What Do You Think?

Charles B. Rangel
Corruption King Charlie Rangel: Poster boy for term limits?

A friend forwarded me a message regarding an act reforming congress containing 8 key provisions. I like most of them, but what do you think?

  1. Term Limits. 12 years only, one of the possible options below:
    1. Two Six-year Senate terms
    2. Six Two-year House terms
    3. One Six-year Senate term and three Two-Year House terms
  2. No Tenure / No Pension:
    A Congressman collects a salary while in office and receives no pay when they are out of office.
  3. Congress (past, present & future) participates in Social Security:
    All funds in the Congressional retirement fund move to the Social Security system immediately. All future funds flow into the Social Security system, and Congress participates with the American people.
  4. Congress can purchase their own retirement plan, just as all Americans do.
  5. Congress will no longer vote themselves a pay raise. Congressional pay will rise by the lower of CPI or 3%.
  6. Congress loses their current health care system and participates in the same health care system as the American people.
  7. Congress must equally abide by all laws they impose on the American people.
  8. All contracts with past and present Congressmen are void effective 1/1/11.

The American people did not make this contract with Congressmen. Congressmen made all these contracts for themselves.
Serving in Congress is an honor, not a career. The Founding Fathers envisioned citizen legislators, serve your term(s), then go home and back to work.

Parts I don’t agree with? Term limits. I agree with Michael Medved that term limits sounds good, but needlessly hamper possibly good congress people who truly excel. A crucial aspect of the American ideal is that we err towards allowing the possibility of wrongs occurring if there is reasonable possibility a right will occur under the same structure. To put it another way: If a law punishing some minor wrong also prevented or excluded some good, that law would be unjust. And so, while term limits would indeed shorten the time of service in congress of many people who probably ought to be there even less time than term limits allow, they would also necessarily shorten the allotted time of those who would continue to be beneficial beyond the limited term.

Everything else I agree with. Congress should never, ever exist on a plane separate from the rest of America. Legally, financially, from beginning to end, they ought to live in the same systems they have created and placed upon the rest of us. This stems from the same root concern that paints convicted unethical congressman Rangel with a severe brush. He considered himself special and above the normal concerns of the average Joe’s subject to his whim, for his immoral self-enrichment and failure to report income and pay taxes, the only reasonable response is ejection from congress. This namby-pamby limp-wristed hand slap isn’t sufficient to convey the extreme levels of anger we feel at his sense of personal privilege. He considered himself above the law. Let Charles Rangel now feel the weight of the law upon his law-breaking head.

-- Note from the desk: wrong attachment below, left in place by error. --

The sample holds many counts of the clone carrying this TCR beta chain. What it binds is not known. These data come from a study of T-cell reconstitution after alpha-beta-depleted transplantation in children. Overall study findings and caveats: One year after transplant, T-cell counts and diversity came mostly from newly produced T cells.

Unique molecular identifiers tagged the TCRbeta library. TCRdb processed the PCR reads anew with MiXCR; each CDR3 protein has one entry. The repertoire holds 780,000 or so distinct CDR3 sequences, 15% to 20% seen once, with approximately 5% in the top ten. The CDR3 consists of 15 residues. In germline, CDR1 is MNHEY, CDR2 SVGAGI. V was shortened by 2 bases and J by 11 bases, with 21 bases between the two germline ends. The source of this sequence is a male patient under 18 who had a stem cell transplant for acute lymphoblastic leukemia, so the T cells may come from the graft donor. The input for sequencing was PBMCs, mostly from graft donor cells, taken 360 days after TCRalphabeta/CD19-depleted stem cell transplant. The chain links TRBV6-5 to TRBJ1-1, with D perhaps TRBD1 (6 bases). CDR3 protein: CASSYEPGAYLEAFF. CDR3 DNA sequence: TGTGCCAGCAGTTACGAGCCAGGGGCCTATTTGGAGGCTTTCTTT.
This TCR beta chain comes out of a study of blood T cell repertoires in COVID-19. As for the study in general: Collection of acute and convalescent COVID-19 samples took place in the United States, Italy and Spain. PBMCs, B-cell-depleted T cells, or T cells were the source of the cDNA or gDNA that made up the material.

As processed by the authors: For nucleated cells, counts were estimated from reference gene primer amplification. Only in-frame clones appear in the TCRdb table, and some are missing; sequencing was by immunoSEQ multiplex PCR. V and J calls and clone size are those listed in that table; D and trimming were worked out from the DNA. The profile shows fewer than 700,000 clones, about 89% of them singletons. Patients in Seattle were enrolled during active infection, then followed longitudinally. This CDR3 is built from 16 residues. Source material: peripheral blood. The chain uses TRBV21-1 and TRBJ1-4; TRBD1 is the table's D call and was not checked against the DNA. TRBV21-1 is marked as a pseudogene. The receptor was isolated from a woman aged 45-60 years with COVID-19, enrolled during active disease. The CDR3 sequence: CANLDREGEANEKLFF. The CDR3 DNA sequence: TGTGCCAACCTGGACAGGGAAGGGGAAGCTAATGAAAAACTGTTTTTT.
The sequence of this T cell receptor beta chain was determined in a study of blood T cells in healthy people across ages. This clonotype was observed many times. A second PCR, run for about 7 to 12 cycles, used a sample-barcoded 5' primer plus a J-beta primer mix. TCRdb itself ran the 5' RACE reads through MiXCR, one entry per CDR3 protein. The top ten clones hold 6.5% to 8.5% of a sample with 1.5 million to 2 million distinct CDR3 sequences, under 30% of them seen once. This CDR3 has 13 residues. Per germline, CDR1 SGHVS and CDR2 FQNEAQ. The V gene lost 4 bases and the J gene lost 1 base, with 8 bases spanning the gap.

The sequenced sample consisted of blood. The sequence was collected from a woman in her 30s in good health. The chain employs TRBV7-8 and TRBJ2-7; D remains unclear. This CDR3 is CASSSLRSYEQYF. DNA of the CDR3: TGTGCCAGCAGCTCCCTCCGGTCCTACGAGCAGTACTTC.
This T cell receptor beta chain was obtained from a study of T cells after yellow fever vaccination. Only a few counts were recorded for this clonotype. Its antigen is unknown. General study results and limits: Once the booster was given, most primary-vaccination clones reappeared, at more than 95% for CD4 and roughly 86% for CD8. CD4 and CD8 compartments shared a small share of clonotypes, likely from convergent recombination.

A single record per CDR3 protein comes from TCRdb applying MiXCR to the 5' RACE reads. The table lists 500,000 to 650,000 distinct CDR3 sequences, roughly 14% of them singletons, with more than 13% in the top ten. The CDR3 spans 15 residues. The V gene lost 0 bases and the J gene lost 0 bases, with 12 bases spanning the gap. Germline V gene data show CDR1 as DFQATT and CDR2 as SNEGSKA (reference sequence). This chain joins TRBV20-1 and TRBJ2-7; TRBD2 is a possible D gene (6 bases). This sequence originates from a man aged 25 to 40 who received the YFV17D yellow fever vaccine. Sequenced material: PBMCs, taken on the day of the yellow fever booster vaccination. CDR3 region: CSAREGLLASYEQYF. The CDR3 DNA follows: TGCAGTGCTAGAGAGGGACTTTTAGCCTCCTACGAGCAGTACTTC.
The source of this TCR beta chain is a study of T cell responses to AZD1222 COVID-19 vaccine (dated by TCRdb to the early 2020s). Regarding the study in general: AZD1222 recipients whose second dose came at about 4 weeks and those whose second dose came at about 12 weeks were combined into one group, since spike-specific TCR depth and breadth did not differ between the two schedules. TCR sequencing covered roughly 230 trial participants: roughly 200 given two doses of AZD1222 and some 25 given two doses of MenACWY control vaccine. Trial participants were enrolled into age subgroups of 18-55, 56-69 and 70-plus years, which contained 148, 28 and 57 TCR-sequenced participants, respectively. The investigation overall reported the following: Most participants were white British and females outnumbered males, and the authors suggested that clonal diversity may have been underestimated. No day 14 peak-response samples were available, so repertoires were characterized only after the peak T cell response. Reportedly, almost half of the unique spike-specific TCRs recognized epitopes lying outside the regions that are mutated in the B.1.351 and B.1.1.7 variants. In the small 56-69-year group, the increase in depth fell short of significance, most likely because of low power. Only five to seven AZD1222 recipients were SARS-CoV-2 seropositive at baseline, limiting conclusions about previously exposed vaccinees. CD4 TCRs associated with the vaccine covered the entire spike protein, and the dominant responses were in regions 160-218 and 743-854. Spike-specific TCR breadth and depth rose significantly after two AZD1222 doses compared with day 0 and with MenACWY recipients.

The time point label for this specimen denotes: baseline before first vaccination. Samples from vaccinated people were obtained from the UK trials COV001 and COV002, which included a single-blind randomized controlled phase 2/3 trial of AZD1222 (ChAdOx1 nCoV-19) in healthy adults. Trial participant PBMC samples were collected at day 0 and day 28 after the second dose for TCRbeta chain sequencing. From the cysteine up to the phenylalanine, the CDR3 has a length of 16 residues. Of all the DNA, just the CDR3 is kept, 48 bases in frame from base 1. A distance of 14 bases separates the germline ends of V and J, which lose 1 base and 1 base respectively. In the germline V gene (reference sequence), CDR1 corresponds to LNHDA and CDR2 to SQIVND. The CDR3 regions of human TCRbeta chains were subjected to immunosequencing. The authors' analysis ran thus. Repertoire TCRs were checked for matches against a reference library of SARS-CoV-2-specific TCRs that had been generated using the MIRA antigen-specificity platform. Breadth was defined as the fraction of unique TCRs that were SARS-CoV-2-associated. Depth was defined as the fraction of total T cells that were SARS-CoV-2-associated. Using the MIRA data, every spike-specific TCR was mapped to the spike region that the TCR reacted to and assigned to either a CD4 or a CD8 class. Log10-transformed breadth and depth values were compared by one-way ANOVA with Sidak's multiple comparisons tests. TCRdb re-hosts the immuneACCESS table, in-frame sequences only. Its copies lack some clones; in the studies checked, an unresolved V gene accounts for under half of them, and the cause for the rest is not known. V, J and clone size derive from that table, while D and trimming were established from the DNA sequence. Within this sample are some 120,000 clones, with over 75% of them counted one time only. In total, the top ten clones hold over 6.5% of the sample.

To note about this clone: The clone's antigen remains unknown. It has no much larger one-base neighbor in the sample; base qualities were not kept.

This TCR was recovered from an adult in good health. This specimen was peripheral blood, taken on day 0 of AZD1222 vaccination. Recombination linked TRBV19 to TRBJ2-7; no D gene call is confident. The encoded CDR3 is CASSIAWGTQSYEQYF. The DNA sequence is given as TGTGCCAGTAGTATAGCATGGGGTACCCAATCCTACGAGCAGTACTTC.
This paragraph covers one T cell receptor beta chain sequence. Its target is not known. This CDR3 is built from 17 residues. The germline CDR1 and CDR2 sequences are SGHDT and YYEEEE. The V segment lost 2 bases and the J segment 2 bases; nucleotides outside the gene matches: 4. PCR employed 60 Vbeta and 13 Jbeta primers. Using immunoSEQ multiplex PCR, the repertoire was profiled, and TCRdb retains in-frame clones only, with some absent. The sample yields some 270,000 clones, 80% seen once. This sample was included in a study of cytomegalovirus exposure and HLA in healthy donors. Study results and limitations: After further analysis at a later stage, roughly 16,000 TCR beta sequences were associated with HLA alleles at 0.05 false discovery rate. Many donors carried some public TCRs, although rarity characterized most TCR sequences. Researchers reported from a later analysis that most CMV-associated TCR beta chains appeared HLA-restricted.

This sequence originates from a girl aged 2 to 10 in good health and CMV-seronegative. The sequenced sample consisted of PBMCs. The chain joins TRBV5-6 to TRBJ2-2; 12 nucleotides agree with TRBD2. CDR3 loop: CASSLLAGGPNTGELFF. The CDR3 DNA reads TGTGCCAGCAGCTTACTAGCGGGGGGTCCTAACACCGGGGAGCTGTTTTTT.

Enough of the soap box, though.

What do you think would be reasonable requirements that ought to be placed upon Congress to help prevent their becoming so disconnected as they have?

Simply prescriptions will not be sufficient. Please provide arguments and reasoning behind your suggestions.

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Clinton, Pelosi, Alexi, Obama & Republicans

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Former President Bill Clinton tried hard to get Democrats elected. He was indeed effective, just not so much in how he planned. And he’s no Godfather.

But Clinton’s biggest goof came months before the election. Former Democratic Presidents have made it standard fare to reinvent their presidencies. Jimmy Carter, for example, this year blamed the deceased Teddy Kennedy for blocking his big health-care bill 30 years ago.

Clinton’s reinvention was this: if the Democratic-controlled Congress in 1993-’94 would have passed Hillary’s healthcare bill, the party would not have lost the Senate and House in the Gingrich revolution.

The New York Times tries to tell San Fran Nan she’s not cut out for the job of Minority Leader. That’s gotta be a bitter pill. And they try sooo hard to not offend her *ness in the process. But it really boils down to them realizing they actually want to win, and will give up loads of agenda for the sake of that seductive power.

Meanwhile, President Obama was surprised by the unpopularity of the health care law he didn’t communicate the benefits of to us effectively enough:

Obama said the health care system itself is huge and complicated and that changing it eluded previous presidents because it was so difficult.”I made the decision to go ahead and do it, and it proved as costly politically as we expected — probably actually a little more costly than we expected, politically,” he said.

This encapsulates the reason Obama is no Clinton: Obama is first and foremost an ideologue. Clinton is first and foremost a flirt.